Whenever we sweat, urinate or even exhale, water is escaping from our body. That’s why adequate water consumption is essential for healthy bodily function — even losing 2% of your body weight in water can impair your physiological performance.
Below, we answer three FAQs to help you maintain an optimal water intake.
Can you drink too much water?
Yes, but it’s difficult to imagine how, in an ordinary scenario, we would consume enough water to endanger ourselves. Excessive water drinking or “polydipsia” can lead to brain swelling and unconsciousness. However, polydipsia usually requires consumption of more than 5 liters of water in a short period of time, and usually only occurs in people suffering from brain damage, psychiatric illnesses, diabetes or injury.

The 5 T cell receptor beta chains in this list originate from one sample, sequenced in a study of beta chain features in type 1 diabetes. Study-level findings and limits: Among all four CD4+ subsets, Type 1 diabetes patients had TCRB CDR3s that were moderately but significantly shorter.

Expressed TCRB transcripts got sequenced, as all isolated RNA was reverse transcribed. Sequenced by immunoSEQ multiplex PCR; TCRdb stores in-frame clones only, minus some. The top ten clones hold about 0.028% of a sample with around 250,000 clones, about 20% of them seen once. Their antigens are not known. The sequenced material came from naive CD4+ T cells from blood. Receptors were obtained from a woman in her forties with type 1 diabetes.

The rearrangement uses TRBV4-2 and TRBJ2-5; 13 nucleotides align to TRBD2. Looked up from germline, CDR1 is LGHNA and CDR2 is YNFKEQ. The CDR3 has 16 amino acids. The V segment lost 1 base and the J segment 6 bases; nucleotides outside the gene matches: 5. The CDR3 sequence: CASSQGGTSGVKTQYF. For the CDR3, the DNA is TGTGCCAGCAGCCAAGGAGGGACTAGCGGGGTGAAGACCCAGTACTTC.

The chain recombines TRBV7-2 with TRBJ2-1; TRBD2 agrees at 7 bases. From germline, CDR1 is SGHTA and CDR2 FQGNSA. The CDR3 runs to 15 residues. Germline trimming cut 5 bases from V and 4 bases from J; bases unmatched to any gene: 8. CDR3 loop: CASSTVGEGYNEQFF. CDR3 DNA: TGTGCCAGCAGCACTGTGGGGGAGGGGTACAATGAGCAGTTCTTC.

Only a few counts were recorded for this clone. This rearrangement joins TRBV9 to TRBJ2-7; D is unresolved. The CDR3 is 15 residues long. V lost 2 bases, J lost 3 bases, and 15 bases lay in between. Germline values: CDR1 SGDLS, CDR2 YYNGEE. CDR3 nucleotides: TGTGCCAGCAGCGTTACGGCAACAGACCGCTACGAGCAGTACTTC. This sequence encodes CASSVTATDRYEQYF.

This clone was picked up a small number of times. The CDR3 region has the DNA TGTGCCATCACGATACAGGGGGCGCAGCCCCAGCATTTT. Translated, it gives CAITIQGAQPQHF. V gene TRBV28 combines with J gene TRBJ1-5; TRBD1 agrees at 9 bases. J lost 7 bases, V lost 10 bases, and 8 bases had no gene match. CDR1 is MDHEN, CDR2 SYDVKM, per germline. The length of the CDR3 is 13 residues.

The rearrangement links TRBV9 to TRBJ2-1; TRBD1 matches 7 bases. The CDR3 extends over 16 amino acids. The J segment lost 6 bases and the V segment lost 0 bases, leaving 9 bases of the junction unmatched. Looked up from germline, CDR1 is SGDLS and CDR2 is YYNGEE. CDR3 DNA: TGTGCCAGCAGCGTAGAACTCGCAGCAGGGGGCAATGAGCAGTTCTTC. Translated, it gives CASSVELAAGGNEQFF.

There’s no need to consume vast quantities of water to stay healthy. Drinking 1.5 to 2 liters per day is enough!1
Do caffeinated drinks count in your daily fluid intake?
Research studies have shown that tea or coffee can help to hydrate you — they do, after all, contain water — but the diuretic effect of caffeine means that other sources of water are far more effective. Drink juice, herbal tea or just good old water if you’re feeling thirsty!
When should I drink water?
Whenever you’re thirsty, and sometimes even if you’re not! If you’re feeling thirsty, you’re probably already dehydrated. If you’re losing more water than usual, drink up too — you may be drinking alcohol, which is also a diuretic, or exercising vigorously, which makes you sweat more.
Some scientists think that moderate water consumption during meals can also aid digestion — particularly if you’re having a high fiber meal.
Drink up for a healthier lifestyle!
- Liquids for life.British Nutrition Foundation. Visited 4 February 2014.
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